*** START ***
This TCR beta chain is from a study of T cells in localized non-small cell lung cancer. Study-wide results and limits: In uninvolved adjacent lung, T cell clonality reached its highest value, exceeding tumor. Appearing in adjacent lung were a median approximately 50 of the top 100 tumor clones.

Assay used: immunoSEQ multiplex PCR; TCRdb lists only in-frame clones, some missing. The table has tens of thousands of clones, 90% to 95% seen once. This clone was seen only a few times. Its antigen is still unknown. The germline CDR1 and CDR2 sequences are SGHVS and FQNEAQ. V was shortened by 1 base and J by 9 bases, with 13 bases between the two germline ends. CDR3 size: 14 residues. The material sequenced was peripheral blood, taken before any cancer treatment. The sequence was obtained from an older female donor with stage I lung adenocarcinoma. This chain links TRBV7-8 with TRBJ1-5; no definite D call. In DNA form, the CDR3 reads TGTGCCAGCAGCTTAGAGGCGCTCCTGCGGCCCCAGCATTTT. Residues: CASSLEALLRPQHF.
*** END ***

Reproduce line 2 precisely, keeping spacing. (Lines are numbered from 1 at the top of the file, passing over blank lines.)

Assay used: immunoSEQ multiplex PCR; TCRdb lists only in-frame clones, some missing. The table has tens of thousands of clones, 90% to 95% seen once. This clone was seen only a few times. Its antigen is still unknown. The germline CDR1 and CDR2 sequences are SGHVS and FQNEAQ. V was shortened by 1 base and J by 9 bases, with 13 bases between the two germline ends. CDR3 size: 14 residues. The material sequenced was peripheral blood, taken before any cancer treatment. The sequence was obtained from an older female donor with stage I lung adenocarcinoma. This chain links TRBV7-8 with TRBJ1-5; no definite D call. In DNA form, the CDR3 reads TGTGCCAGCAGCTTAGAGGCGCTCCTGCGGCCCCAGCATTTT. Residues: CASSLEALLRPQHF.